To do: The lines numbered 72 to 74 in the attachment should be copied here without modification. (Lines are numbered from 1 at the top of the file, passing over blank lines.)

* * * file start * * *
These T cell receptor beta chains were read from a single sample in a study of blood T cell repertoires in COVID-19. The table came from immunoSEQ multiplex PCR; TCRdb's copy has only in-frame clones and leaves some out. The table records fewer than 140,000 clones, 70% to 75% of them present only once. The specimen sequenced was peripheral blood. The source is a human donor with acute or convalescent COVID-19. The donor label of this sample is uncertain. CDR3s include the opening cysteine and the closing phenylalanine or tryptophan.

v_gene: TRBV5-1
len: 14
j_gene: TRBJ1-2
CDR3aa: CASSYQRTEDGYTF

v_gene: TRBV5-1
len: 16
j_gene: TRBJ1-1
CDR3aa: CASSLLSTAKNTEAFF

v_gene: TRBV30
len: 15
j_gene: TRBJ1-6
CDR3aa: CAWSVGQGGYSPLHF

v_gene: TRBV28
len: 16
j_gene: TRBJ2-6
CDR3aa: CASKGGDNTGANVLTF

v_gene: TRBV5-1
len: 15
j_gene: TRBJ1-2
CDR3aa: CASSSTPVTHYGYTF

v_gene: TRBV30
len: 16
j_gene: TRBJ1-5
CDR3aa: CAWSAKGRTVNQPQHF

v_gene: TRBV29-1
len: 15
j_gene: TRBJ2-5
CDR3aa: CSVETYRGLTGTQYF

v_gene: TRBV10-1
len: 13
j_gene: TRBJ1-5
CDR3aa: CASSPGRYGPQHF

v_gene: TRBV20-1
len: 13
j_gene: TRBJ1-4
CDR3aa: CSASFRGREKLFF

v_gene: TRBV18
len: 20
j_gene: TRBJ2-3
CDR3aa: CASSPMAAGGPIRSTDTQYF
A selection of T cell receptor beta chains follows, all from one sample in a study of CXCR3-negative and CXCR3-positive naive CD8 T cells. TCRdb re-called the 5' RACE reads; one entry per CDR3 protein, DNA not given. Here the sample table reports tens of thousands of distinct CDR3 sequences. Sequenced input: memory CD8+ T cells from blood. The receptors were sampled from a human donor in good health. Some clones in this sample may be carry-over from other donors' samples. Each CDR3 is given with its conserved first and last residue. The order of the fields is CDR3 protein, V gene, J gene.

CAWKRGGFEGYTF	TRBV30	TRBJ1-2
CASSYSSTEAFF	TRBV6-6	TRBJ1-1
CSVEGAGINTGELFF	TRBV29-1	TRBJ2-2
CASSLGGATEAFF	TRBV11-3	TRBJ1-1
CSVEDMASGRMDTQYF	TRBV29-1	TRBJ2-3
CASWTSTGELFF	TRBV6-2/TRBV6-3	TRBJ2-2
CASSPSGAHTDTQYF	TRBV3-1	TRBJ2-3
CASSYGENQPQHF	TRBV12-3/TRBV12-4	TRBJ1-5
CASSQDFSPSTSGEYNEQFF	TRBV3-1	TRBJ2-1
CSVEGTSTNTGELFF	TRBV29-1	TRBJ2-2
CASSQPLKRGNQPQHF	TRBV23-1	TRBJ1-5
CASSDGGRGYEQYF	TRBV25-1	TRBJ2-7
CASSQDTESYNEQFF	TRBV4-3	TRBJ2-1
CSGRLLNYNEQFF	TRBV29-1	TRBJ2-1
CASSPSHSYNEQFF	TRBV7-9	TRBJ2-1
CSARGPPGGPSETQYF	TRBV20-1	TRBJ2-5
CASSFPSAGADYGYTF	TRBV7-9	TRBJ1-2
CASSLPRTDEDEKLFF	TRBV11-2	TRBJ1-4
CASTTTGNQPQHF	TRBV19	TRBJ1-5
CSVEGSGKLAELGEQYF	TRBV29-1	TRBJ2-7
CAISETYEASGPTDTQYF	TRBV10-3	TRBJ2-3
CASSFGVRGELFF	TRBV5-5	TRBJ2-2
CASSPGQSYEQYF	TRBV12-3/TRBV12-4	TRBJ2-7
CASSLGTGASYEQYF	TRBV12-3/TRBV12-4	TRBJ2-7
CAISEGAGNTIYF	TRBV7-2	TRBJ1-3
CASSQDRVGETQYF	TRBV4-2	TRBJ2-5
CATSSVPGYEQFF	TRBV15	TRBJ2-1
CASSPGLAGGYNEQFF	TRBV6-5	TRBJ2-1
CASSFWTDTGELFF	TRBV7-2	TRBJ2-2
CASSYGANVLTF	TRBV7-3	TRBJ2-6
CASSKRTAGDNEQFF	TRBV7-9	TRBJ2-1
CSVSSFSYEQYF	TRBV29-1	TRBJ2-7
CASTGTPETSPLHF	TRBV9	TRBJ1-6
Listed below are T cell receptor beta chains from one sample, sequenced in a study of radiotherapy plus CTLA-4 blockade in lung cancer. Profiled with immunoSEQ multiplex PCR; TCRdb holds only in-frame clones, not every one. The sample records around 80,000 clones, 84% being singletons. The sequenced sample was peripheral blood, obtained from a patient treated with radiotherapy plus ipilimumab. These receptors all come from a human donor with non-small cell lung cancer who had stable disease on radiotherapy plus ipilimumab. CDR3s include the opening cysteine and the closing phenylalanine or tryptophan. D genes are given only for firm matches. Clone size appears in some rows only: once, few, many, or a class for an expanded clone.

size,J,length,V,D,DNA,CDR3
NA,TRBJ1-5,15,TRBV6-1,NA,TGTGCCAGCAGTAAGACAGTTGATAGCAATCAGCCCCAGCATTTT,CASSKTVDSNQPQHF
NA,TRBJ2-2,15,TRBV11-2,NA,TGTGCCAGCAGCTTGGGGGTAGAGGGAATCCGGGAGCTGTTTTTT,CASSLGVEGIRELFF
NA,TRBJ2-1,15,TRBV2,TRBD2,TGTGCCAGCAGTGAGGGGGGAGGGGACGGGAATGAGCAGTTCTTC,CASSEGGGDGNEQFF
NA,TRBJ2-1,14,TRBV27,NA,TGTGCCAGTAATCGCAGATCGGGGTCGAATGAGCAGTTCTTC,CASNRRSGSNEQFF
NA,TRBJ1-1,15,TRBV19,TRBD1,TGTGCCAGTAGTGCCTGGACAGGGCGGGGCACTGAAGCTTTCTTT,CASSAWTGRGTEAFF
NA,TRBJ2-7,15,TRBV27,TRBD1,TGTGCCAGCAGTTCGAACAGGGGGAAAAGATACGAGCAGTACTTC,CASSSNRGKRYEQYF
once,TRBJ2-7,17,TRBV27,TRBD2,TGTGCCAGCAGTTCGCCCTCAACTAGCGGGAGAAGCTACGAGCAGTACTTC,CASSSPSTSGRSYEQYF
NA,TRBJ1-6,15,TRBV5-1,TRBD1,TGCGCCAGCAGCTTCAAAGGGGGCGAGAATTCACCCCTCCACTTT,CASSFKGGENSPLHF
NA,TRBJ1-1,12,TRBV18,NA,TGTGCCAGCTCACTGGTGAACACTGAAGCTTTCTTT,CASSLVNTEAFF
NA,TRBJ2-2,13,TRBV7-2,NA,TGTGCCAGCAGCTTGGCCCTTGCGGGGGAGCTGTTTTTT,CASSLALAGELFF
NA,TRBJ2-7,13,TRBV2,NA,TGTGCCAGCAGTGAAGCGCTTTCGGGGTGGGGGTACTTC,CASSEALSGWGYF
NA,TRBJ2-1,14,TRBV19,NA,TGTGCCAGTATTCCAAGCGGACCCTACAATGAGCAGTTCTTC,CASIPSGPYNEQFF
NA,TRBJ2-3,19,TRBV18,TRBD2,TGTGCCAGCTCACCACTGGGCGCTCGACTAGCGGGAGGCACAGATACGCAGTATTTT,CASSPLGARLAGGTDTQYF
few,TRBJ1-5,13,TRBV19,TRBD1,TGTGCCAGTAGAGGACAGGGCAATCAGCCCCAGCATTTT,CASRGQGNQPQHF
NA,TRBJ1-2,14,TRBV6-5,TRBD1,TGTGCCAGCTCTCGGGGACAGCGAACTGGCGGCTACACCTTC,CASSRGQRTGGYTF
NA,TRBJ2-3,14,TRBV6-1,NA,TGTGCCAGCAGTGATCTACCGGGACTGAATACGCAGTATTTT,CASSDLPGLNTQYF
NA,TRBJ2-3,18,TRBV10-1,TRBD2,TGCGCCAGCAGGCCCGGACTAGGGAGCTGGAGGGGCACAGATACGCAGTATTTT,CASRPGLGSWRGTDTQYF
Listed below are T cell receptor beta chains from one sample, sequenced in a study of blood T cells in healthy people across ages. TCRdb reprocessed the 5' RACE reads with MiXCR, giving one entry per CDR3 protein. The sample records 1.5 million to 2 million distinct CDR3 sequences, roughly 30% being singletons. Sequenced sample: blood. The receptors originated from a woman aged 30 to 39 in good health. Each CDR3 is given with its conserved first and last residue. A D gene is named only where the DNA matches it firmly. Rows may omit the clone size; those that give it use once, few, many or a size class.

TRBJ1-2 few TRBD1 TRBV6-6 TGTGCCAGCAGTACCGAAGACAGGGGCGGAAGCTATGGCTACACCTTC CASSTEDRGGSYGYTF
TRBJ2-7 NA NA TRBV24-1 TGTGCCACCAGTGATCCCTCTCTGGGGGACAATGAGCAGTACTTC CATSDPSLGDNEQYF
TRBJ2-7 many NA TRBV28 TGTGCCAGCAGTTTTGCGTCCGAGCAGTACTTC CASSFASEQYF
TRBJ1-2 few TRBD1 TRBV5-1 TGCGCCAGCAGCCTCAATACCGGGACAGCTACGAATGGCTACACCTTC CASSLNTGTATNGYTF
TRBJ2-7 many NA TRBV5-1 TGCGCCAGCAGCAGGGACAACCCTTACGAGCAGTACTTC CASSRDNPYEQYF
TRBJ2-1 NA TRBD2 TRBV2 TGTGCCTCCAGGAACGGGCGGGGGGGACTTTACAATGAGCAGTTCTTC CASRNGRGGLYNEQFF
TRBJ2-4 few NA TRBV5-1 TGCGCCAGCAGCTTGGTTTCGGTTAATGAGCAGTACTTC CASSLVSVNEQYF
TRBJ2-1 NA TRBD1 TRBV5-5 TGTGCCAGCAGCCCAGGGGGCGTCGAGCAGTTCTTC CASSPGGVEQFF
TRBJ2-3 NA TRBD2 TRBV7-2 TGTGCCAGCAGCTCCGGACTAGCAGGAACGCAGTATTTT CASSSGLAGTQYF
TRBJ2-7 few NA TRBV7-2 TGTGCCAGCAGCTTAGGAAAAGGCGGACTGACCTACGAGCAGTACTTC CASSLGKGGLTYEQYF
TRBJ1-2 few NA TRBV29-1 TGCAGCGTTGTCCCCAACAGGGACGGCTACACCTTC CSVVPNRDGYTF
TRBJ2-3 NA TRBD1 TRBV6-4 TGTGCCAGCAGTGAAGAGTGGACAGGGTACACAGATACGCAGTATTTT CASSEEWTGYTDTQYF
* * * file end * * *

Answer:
CASSYGANVLTF	TRBV7-3	TRBJ2-6
CASSKRTAGDNEQFF	TRBV7-9	TRBJ2-1
CSVSSFSYEQYF	TRBV29-1	TRBJ2-7